The Dark Knight's legacy
Batman as an American hero of struggle
Ryan McNutt - July 19, 2012
He’s the hero Gotham deserves, not always the one it needs, but certainly the one that filmgoers are clamouring for.
The Dark Knight Rises, the final film in director Christopher Nolan’s acclaimed take on the Batman mythology, comes out this Friday, entering a summer movie season already dominated by superheroes.
But Rises is perhaps the most anticipated of them all, building as it does on two films—Batman Begins and The Dark Knight—that managed to rack up both massive box-office dollars and the sorts of critical raves generally reserved for Oscar contenders. Nolan’s modern, realistic Gotham grounds Batman at the centre of political intrigue and danger, raising questions of power, order and justice that echo the times.
Todd McCallum, assistant professor in Dal’s Department of History, is something of a Batman aficionado; he’s even planning a book on the character’s legacy, titled Boss Bruce Wayne. He says one reason why Nolan’s take on Batman has been so popular is that it taps into the character’s elemental darkness.
“Personally, my take is that we love Batman because he suffers so much,” he explains. “He has dedicated his life to fulfilling a childhood vow made to his dead parents, and he understands everything he does in relation to the progress of his campaign. As Bruce Wayne, his personal relationships are destined to remain superficial and dishonest to the core, sublimated to the larger goal of eliminating crime, especially those involving violence.”
A vigilante through the ages
That said, we haven’t always loved Batman. In fact, DC Comics contemplated cancelling the franchise in the 1960s because of lagging sales compared to those of the Superman family of characters. And while the campy 60s live-action television series introduced a new generation to the Caped Crusader, its tone was decidedly at odds with the character’s origins, and it took until Tim Burton’s 1989 film for Batman to return to the screen.
In the comics, Batman has had his share of evolutions. He first appeared in Detective Comics in 1939, and was created by artist Bob Kane and writer Bill Finger. He was a violent vigilante: using a gun, letting criminals die, and Bruce Wayne’s playboy antics were dialed way up. You could even say that the character was a bit of a one percenter, focused on recovering missing jewels and other treasures of Gotham’s elite. But soon, the character was refocused on more populist, patriotic ends, though never quite to the degree of his counterpart, Superman.
“At the end of the Great Depression, a time that most historians believe represented the peak of leftist activism in America, Bruce Wayne—the embodiment of the idle rich man who profited from the labour of others but did no useful work himself— becomes a 'Caped Crusader,'” says Dr. McCallum. “It’s a variant of the American Dream: that the louche playboy is really a hero, who spends his wealth not on conspicuous consumption but fighting criminal gangs and aiding the citizenry.”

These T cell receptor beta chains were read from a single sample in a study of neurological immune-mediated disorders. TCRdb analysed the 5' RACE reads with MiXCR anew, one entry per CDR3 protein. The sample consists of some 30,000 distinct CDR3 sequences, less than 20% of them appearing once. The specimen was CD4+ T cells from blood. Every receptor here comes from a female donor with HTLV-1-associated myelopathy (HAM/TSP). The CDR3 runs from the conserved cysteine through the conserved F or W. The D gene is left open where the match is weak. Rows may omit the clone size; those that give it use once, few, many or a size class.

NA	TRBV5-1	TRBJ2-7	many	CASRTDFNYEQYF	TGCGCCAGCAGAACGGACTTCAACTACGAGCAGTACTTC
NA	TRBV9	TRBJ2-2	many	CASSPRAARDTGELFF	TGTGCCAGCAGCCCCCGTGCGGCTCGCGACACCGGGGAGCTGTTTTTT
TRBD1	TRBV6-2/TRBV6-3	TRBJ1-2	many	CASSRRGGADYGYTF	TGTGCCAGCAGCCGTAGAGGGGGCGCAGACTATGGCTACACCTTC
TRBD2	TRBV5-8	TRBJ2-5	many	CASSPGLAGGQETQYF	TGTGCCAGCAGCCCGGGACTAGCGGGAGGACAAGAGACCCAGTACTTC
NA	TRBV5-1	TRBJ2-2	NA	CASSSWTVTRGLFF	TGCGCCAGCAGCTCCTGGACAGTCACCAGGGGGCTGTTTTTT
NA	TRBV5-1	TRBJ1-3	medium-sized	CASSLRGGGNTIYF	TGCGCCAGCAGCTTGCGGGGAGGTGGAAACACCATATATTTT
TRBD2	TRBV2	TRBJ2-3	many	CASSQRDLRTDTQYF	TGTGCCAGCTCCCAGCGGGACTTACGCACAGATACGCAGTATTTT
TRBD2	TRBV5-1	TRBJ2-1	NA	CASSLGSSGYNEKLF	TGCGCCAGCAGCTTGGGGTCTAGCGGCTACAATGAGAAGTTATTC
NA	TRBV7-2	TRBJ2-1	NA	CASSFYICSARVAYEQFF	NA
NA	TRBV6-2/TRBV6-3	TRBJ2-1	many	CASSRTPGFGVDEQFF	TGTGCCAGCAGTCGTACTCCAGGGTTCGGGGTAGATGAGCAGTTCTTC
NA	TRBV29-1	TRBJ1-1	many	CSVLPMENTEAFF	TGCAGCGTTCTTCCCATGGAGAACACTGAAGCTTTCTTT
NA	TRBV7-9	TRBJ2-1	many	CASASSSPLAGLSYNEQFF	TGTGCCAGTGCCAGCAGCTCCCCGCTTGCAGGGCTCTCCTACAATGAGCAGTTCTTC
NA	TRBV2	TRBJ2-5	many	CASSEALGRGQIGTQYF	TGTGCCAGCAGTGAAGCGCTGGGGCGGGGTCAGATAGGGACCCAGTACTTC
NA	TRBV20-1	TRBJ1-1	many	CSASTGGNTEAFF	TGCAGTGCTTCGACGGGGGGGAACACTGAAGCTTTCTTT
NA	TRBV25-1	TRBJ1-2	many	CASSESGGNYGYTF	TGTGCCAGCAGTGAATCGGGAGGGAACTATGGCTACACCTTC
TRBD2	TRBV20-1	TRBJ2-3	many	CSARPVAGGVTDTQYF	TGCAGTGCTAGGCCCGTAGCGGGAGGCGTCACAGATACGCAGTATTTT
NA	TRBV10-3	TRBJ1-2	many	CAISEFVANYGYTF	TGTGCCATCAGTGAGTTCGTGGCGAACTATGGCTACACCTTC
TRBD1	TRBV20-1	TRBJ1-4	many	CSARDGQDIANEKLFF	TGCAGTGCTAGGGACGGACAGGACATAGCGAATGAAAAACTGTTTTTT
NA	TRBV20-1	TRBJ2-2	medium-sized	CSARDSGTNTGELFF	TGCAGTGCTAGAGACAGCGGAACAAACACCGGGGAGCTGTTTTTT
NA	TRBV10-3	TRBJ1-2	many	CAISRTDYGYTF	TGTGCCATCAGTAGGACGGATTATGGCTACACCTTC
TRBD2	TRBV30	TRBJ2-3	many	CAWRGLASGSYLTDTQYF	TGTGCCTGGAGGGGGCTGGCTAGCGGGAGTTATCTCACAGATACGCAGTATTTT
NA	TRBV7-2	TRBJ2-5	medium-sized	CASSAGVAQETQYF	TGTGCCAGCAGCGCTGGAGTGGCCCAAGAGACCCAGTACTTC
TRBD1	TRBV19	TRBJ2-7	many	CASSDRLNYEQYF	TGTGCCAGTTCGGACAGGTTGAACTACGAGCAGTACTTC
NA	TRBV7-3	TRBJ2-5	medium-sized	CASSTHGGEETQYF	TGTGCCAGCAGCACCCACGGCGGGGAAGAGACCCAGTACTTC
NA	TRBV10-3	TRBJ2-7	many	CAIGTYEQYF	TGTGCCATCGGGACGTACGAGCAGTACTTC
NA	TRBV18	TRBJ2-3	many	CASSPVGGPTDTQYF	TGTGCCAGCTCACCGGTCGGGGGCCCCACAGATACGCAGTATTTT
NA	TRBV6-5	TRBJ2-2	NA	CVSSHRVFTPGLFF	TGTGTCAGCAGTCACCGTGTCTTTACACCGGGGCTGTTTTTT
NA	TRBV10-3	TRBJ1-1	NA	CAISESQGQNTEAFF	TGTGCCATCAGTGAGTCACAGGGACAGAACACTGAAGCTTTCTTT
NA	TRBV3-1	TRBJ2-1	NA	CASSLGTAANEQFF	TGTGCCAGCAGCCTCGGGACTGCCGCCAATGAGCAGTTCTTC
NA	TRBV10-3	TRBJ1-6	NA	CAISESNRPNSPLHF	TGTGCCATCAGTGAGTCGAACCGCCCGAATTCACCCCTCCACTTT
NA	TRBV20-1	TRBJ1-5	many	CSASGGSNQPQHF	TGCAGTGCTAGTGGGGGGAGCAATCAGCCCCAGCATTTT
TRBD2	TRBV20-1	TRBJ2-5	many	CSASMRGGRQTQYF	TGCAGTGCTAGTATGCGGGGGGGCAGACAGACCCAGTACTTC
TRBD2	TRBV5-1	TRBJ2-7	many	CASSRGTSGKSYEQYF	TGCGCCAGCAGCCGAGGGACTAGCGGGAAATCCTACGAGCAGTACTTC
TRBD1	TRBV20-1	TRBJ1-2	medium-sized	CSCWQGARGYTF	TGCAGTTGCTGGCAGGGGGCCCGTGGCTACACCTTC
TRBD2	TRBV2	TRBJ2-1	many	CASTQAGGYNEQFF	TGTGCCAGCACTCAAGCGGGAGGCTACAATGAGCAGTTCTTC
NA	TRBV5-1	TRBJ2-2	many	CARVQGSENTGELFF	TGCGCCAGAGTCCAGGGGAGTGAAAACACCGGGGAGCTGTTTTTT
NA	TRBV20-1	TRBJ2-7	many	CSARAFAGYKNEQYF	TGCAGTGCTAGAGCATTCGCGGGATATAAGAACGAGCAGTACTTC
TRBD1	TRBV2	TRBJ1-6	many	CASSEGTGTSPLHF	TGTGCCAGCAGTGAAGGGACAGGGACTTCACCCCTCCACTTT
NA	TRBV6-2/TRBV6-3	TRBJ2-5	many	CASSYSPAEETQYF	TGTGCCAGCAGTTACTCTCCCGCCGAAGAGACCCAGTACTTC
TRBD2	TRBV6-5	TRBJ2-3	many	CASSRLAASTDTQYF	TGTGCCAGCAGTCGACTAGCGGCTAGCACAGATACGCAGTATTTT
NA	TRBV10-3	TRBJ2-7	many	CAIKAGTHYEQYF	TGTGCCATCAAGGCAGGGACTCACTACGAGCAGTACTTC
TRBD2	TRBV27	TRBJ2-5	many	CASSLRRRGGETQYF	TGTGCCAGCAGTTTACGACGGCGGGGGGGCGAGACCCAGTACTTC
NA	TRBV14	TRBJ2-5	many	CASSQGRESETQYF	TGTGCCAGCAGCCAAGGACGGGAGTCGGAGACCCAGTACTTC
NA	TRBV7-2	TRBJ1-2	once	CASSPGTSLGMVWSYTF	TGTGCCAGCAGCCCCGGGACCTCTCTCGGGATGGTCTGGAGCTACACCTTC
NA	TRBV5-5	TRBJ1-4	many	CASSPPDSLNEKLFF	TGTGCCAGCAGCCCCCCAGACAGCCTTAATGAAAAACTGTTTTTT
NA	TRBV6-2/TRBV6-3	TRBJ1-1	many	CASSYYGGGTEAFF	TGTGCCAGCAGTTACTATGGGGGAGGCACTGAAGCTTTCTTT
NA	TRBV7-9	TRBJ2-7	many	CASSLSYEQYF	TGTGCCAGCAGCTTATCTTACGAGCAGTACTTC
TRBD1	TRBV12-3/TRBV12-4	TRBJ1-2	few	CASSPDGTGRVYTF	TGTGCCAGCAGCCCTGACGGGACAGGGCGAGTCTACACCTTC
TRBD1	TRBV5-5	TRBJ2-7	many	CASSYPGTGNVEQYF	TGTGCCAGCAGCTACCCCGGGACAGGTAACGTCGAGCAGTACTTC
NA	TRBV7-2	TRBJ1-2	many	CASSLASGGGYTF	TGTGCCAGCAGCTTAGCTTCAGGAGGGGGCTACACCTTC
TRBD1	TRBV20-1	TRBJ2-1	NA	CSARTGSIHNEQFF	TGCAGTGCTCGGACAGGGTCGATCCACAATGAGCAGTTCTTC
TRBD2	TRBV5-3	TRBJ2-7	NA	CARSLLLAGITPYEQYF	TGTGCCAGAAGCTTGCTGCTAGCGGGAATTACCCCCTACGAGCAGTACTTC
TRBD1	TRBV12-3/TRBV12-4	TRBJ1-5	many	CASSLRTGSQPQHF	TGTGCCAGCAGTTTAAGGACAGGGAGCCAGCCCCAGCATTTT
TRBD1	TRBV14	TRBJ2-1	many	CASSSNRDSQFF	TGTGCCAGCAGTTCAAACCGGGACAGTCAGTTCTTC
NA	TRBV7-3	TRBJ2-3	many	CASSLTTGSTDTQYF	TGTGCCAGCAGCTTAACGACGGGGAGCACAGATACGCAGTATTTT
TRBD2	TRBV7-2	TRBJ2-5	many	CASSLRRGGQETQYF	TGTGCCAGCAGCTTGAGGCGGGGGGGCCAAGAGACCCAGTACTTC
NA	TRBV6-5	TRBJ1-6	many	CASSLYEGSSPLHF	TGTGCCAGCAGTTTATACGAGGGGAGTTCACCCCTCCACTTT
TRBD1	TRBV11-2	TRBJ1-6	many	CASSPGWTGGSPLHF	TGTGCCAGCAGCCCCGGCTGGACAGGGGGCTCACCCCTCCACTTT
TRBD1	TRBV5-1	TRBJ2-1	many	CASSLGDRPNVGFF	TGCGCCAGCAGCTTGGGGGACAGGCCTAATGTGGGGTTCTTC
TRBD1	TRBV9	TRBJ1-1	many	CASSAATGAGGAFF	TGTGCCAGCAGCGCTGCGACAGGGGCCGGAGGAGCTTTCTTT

Over the years, the character has flirted with science fiction and psychedelica. He’s had many sidekicks, including various Robins and Batgirls. There’s been alternative or imaginary stories, including a Batman who fights vampires and werewolves in Victorian Gotham and a libertarian Batman fighting a futuristic totalitarian state. In the 1970s and 80s, the character was modernized, and iconic arcs by writers such as Steve Englehart and Frank Miller told stories that were darker, more adult, and highly influential on Nolan’s take on the character. Miller's The Dark Knight Returns seems particularly relevant to The Dark Knight Rises, dealing as it does with an aging Bruce Wayne who returns to the Batsuit after a long hiatus.
Bane: Batman’s physical threat
Nolan’s first two Dark Knight films relied on classic villains from Batman’s rogues gallery: The Joker, Two-Face, and The Scarecrow all date back to the 1940s, whereas Batman Begins’ Ra’s Al Ghul first appeared in the 1970s, a stereotypical Arab articulating America’s rising fears of the Middle East.
The Dark Knight Rises adds another classic character in Catwoman, but its primary villain is a far more recent creation. The monstrous Bane first appeared in the comics in the early 1990s, with physical capabilities scientifically engineered by a chemical called “venom.” In the famous Knightfall story arc, Bane breaks Batman’s back, crippling him (see left). This leads to Bruce Wayne being replaced as Batman by a character named Azrael, though eventually Wayne returns to the post.
The fact that Bane sounds like Bain Capital—presidential candidate Mitt Romney’s former firm—has even generated halfway-serious speculation that the movie might influence the American election.
“Rush Limbaugh has weighed in on it, so you know it must be an important issue!” says Dr. McCallum, with a laugh. “Anyway, the funny thing about this for me lays in the fact that writer Chuck Dixon, co-creator of Bane with artist Graham Nolan, is one of the most conservative comic-book writers out there.”
Dr. McCallum’s favourite of Nolan’s two films thus far is The Dark Knight, to which he largely credits the performances of Heath Ledger as the Joker and Aaron Eckhart as Harvey Dent/Two-Face. He’s intrigued to see how Nolan wraps up the series, and says it’s fitting that Nolan’s superhero francise feels darker and deeper than most of its contemporaries.
“Unlike [fellow DC characters] Superman, Green Lantern and Wonder Woman, Batman represents both human suffering and the equally human attempt to bring about its end.”